Chara injures Pacioretty
The Canadiens and Bruins added a new chapter to their bitter rivalry when Boston's 6-9, 255-pound defenseman Zdeno Chara drove Montreal's Max Pacioretty's head into a turnbuckle between their benches during the second period. The hit left Pacioretty with a concussion and fractured vertebra, but Chara received only a game misconduct penalty (no suspension). Canadiens fans, and the team's owner, were outraged. Montreal police announced they would launch a criminal investigation into the hit.
Bruins clinch playoff berth
Brad Marchand's second power play goal of the game, with 3:43 left in the third period, gave the Bruins a 2-1 win in Philadelphia that secured a playoff appearance. The victory left the Northeast Division-leading Bruins with 94 points, six fewer than the conference-leading Flyers with seven games left to play. The B's would finish the regular season with a 46-25-11 record, 103 points, the division title and the third seed in the postseason tournament.
Bruins slip by Habs in seven
In a highly-anticipated, high stakes meeting of the rivals, it was only fitting that after six games and regulation time of the seventh, they were still battling. But Boston's Nathan Horton was the hero for the second time in the series, scoring less than six minutes into overtime to give the Bruins a 4-3 win in the decisive game. Horton had also scored the game-winner in Game 5.
B's get revenge on Flyers
This time, the Bruins left no doubts. A year earlier, the they'd won the first three games of their series against the Flyers only to let it slip away by falling in four straight, a collapse that had been equalled by only two other NHL teams. But in 2011, Boston refused to give Philadelphia an opening, completing the sweep with a 5-1 win. More good news: Milan Lucic, the team's leading scorer in the regular season, broke through with his first two goals of the postseason during Game 4.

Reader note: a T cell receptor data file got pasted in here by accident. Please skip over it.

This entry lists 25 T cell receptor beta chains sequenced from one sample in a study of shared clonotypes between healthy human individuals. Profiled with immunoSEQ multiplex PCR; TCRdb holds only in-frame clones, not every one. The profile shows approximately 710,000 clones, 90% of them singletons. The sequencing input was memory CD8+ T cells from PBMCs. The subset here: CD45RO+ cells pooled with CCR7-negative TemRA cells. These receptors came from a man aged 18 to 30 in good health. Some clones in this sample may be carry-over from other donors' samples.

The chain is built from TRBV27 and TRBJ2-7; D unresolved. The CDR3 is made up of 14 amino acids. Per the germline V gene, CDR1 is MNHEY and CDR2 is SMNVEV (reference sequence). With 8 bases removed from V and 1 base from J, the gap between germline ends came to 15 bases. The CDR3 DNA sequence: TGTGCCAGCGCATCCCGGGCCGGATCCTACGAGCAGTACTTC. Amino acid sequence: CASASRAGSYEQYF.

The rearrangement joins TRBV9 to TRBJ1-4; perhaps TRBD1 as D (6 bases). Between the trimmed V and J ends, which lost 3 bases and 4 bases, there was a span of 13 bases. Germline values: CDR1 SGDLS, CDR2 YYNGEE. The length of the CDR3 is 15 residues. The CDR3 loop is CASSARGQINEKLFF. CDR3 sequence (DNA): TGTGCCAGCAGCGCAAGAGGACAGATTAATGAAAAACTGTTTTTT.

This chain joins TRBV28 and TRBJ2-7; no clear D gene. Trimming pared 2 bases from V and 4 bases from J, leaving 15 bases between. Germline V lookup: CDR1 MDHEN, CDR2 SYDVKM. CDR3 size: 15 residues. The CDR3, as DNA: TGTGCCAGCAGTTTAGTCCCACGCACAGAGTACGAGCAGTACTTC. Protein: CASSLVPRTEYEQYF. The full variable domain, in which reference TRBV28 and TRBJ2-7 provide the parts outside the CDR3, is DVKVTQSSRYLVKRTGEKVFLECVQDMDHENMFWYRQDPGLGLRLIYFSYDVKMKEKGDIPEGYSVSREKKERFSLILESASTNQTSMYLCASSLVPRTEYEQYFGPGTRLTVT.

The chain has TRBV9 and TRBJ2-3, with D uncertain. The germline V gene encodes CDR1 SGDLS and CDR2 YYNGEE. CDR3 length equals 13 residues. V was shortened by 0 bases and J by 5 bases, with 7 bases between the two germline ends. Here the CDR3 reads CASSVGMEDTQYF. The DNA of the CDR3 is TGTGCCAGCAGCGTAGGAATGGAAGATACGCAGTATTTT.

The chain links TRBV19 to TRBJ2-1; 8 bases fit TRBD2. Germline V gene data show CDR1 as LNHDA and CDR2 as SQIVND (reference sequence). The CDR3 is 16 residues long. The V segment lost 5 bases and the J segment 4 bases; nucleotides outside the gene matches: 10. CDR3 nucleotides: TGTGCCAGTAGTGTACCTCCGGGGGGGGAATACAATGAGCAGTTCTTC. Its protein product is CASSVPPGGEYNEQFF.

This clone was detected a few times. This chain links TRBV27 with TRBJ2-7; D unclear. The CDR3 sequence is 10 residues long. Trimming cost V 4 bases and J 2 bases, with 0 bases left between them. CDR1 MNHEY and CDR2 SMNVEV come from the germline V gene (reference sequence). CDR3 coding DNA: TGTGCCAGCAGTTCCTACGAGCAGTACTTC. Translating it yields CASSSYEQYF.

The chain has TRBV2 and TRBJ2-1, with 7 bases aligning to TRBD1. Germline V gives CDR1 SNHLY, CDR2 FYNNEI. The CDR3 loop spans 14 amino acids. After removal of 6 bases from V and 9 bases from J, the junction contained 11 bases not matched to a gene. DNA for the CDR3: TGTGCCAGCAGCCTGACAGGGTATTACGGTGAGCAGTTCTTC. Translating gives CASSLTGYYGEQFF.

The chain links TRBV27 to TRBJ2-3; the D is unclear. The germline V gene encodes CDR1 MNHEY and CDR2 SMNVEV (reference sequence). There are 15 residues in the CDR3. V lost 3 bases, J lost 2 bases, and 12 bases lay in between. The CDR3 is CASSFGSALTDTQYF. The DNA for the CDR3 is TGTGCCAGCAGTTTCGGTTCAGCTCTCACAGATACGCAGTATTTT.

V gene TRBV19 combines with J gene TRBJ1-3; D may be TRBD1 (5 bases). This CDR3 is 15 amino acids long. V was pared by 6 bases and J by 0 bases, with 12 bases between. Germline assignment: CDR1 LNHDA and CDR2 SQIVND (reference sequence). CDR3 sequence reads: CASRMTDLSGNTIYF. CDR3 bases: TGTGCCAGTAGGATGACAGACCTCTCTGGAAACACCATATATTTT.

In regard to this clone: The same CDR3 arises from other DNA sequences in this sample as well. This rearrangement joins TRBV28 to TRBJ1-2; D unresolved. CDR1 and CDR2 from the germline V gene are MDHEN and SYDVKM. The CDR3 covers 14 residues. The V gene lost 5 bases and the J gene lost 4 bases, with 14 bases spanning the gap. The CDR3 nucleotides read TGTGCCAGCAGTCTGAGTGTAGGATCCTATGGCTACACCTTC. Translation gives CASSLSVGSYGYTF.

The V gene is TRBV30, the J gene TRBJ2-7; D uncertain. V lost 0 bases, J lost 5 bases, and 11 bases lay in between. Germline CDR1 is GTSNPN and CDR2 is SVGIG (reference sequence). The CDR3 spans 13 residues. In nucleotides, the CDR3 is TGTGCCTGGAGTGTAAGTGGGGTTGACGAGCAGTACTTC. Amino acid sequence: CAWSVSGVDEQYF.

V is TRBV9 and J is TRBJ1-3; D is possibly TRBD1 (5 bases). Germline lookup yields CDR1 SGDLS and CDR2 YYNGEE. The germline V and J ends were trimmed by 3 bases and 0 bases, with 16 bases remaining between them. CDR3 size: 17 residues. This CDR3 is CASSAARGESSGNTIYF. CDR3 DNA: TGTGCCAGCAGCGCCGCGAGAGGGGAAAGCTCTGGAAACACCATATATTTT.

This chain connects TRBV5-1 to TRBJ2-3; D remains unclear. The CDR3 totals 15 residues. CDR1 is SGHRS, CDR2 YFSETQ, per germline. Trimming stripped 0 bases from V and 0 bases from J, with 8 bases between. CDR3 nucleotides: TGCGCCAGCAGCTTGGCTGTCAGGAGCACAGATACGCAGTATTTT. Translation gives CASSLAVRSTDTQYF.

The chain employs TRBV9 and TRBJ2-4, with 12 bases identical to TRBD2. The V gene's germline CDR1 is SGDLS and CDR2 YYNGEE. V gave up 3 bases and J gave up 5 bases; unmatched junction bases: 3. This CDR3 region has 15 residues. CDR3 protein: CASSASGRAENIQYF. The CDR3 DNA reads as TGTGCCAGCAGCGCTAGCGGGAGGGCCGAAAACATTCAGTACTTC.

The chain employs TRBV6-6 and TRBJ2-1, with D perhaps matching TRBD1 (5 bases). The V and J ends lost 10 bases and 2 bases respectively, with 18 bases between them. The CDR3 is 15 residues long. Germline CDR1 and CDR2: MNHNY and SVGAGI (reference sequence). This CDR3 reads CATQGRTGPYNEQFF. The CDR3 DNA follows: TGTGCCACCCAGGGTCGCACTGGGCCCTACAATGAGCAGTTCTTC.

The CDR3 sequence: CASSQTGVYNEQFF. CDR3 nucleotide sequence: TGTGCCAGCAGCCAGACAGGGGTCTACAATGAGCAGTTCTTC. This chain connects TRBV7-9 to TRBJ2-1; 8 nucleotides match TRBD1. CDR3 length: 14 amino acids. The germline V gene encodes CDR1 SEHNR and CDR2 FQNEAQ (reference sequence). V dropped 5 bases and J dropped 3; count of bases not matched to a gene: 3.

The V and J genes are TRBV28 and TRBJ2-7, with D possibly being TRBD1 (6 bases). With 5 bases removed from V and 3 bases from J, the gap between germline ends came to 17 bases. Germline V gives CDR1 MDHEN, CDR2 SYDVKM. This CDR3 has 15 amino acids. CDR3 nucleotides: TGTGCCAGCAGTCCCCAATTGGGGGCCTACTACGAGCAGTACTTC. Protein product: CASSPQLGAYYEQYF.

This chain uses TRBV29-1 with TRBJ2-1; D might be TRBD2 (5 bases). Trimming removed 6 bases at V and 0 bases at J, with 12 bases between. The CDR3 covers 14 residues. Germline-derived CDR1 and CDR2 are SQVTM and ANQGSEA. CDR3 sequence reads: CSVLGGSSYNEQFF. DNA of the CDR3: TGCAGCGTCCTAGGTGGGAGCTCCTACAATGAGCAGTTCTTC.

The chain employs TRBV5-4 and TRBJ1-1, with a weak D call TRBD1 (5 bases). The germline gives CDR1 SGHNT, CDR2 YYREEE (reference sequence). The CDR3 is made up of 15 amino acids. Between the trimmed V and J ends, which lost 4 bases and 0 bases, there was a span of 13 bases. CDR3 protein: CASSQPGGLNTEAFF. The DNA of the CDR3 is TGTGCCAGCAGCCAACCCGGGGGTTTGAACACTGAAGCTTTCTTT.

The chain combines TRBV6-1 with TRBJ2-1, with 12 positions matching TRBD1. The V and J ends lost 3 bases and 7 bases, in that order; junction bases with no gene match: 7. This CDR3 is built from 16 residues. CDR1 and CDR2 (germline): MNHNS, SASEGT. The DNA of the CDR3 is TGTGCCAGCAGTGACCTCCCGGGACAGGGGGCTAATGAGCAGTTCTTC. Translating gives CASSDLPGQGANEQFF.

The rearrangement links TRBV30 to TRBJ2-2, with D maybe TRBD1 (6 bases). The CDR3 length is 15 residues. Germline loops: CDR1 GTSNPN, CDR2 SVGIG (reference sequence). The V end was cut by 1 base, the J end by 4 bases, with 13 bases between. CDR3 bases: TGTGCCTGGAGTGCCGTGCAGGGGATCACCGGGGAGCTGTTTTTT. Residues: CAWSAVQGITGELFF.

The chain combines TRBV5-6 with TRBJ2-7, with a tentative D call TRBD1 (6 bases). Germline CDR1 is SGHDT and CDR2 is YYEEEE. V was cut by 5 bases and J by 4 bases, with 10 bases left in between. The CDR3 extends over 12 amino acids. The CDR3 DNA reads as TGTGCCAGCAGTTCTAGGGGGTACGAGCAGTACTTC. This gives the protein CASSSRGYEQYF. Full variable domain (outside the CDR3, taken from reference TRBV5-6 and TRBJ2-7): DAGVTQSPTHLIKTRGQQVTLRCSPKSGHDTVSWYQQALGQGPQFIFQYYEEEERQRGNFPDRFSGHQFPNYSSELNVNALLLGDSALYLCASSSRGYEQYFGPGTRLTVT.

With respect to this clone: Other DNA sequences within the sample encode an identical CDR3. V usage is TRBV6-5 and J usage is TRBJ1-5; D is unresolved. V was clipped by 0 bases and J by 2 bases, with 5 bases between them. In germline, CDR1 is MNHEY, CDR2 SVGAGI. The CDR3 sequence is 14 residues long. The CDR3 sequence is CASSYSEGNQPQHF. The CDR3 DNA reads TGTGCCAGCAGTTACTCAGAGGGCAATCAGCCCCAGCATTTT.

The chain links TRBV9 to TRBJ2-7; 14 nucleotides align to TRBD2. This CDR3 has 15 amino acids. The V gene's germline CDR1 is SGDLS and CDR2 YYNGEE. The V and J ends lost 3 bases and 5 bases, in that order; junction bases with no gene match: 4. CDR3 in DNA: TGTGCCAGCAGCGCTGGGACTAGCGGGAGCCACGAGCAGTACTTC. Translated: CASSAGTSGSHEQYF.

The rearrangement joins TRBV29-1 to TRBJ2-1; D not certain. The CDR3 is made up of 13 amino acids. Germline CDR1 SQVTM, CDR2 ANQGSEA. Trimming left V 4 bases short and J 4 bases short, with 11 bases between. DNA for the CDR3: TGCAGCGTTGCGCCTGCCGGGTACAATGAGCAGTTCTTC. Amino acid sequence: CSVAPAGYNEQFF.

B's advance to Cup final
Boston survived its thrilling back-and-forth series with Tampa Bay when it ended Lightning goalie Dwayne Roloson's perfect run in elimination games with a 1-0 victory in Game 7. After dropping Game 1, the Bruins won two straight and took a three-goal lead in Game 4, but the Lightning scored five unanswered goals in what could have been a momentum-turning victory. Boston overcame that loss to take Game 5 and move within one win of the Cup final. After a 5-4 defeat in Game 6, the Bruins returned home where behind Tim Thomas' second shutout of the series and Nathan Horton's goal with 7:33 left in the third period advanced them to their first Stanley Cup Final since 1990.
Thomas just too good, <br> Bruins win in seven
Thomas drew a virtual line in his crease throughout these crazy, contentious Stanley Cup finals, and Boston's brilliant goalie just wouldn't allow the Vancouver Canucks to cross it whenever it really mattered. In Game 7, the 37-year-old netminder made 37 saves in the second shutout of his landmark finals performance, Patrice Bergeron and rookie Brad Marchand scored two goals apiece, and the Bruins beat the Canucks 4-0 to win their first NHL championship since 1972.